Top moments of the 2017 Boston Marathon

  • Top moments of the 2017 Boston Marathon

Top moments of the 2017 Boston Marathon

Switzer was given a number for the men's-only race in 1967 only because she used her initials - "K.V." - when she filled out her entry forms.

At that time in 1967, women weren't allowed to enter the race, and a marathon official was pictured trying to rip the bib number from then-20-year-old Switzer's back.

Inside, another line of runners was there on Tuesday to celebrate Kathrine Switzer.

Kiplagat, a 38-year-old mother of two whose resume includes marathon wins in London, Moscow, New York and Daegu, ran alone for the final miles of the race and finished in 2:21:52, nearly a minute ahead of Bahrain's Rose Chelimo.

Keflezighi announced the 121st running of the Boston Marathon would be the last time he would compete in the event, and while he didn't come home first, it was clear he won the hearts of many as he came down Boylston Street and finished 13th. In 2011, she was inducted into the National Women's Hall of Fame in Seneca Falls, New York, where they quote Laurel Thatcher Ulrich: "Well-behaved women seldom make history". In the women's division, Edna Kiplagat made the most of her first appearance in the Boston Marathon, separating from the pack at the 18-mile mark and cruising to a victory.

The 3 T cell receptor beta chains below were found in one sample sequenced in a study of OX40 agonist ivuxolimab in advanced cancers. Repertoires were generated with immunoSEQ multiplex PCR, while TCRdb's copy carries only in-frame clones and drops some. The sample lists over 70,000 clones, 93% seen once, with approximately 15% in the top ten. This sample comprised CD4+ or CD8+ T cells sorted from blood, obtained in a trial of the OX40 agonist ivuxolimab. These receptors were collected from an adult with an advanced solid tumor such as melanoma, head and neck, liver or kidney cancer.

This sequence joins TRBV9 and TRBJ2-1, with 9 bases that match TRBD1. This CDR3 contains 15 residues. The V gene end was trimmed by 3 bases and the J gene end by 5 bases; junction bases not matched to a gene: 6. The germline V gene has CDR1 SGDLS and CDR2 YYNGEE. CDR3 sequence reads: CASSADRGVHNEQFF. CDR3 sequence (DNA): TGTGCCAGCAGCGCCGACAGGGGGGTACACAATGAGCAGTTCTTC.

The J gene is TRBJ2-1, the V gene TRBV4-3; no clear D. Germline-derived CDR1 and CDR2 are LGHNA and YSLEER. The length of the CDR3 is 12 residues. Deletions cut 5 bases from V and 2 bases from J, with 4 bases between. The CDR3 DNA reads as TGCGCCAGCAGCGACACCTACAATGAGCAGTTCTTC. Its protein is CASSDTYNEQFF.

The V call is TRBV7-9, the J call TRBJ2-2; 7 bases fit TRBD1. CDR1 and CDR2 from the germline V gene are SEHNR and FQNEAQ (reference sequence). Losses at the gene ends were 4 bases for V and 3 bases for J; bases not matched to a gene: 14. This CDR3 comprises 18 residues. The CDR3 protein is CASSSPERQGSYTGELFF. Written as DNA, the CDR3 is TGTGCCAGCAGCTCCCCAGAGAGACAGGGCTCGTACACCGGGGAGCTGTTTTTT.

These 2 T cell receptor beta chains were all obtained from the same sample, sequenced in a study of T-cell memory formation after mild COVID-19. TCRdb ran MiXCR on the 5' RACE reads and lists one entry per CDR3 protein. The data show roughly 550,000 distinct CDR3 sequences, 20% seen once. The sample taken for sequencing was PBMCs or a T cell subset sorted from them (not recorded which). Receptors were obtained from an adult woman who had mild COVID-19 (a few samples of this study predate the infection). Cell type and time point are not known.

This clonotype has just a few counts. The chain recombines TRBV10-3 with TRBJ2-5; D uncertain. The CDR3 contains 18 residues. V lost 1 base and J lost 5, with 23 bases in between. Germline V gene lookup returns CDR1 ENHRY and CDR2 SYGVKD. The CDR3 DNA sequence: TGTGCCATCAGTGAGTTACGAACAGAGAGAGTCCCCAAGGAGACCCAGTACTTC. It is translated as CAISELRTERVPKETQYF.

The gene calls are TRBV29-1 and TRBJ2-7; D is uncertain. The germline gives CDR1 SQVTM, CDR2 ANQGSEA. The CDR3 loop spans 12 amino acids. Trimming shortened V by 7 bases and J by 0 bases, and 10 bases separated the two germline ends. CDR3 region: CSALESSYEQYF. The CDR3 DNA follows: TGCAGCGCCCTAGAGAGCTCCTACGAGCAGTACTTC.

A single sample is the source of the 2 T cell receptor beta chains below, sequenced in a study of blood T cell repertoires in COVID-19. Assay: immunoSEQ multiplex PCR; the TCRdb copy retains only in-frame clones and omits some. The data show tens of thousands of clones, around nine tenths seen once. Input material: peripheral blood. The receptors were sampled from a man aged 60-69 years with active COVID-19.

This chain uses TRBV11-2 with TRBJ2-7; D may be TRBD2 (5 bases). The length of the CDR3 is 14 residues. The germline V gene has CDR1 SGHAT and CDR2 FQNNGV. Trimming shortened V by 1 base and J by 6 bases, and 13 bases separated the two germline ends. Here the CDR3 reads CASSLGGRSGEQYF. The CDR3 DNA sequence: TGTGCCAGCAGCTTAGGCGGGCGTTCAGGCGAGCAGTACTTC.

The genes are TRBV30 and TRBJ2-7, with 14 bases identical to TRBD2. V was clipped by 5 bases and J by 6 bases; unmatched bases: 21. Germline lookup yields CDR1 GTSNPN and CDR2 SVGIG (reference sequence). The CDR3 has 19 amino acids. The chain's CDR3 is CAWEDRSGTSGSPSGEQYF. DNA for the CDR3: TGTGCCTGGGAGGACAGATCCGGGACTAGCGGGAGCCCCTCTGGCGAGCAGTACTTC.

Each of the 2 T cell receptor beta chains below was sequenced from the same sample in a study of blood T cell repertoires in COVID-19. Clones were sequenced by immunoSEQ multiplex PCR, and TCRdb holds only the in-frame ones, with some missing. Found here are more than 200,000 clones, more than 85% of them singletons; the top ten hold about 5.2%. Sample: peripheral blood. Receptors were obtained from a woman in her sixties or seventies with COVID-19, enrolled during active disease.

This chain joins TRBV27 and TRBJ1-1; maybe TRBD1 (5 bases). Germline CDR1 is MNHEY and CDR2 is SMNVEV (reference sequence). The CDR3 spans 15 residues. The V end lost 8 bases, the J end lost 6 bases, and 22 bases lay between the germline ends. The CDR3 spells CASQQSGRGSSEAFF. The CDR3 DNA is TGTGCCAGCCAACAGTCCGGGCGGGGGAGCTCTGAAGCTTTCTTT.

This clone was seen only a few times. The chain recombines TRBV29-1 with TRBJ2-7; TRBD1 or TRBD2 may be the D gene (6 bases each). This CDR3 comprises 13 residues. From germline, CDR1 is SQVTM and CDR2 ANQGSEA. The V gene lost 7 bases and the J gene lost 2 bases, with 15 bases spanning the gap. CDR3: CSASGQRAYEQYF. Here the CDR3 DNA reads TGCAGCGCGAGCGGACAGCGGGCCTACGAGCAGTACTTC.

"Her whole objective now is - and this is so cool - to keep promoting girls and women's running and keep this all going", Tews said. She told us he changed her life, gave her a career, focus, and health, and practically introduced her to her husband. We thought maybe this year that snow in the first week of April might somehow signal that coveted, but elusive 40-degree overcast tailwind day - the holy grail of marathon weather - would be just around the corner. Semple, who died in 1988, maintained he was trying to protect his race from global rules that sanctioned only men's marathons. I thought I was going to get under 4:15, couldn't do it.

"I knew if I quit, nobody would ever believe that women had the capability to run 26-plus miles", Switzer wrote in her memoir. Americans had six of the top 10 finishers in the men's race and two of the top four women.

"Fifty years before, it was so freezing", she said. "I'm just glad I finished, my time might not reflect my fitness, but at the end of the day I'm a Boston Marathon finisher". "I am my own biggest critic sometimes".